The Sixth Amendment to the U.S. Constitution contains many protections to those accused of crimes. In addition to the right to have a speedy trial and an impartial jury of one’s peers, criminal defendants also have the right to counsel of their choice. Specifically, if they are not able to afford an attorney, the state will provide a lawyer at no expense.
In a case called Powell v. Alabama, the court recognized the fundamental nature of having legal counsel in exercising due process in criminal cases. In another case, Johnson v. Zorbst, the Court established an absolute rule for indigent criminal defendants in federal court to have appointed counsel if they could not afford one. Gideon v. Wainright expanded the right to counsel to all felonies charged in state courts. Since then, the right to an attorney has been a cornerstone of the criminal justice system.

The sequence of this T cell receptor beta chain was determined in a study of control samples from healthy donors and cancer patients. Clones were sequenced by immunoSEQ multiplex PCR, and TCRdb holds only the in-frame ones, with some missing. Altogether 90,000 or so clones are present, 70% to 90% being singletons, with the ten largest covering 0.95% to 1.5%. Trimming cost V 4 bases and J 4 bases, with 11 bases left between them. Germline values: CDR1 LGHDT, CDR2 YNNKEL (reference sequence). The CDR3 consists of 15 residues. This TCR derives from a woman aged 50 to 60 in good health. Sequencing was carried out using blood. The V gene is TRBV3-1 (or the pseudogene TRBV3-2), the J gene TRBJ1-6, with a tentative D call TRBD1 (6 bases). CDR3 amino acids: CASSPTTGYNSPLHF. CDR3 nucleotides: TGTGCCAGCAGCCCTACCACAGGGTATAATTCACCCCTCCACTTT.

Unfortunately, not all individuals are given “free counsel” simply because they claim to be unable to afford an attorney. Utah criminal defense lawyers cannot stress this enough.
For example, an individual must meet a certain income level to be eligible for free public assistance in Utah. Essentially, if a defendant’s income is at or below 150 percent of the federal poverty levels established by the U.S. Department of Health and Human Services, he or she will be eligible for a public defender.
For instance, a defendant in a household of three persons, where the annual income is $22,065 or less would be eligible for representation at no expense.
However, Utah is one of only two states in the U.S. that does not have a statewide public defense system, meaning that counties are responsible for funding lawyers for indigent clients. With declining tax revenues, public defense in Utah is under attack, with many counties reducing the funding allocated to defending indigent clients. For those deemed ineligible for a public defender, it is imperative to seek the assistance of an experienced criminal defense attorney.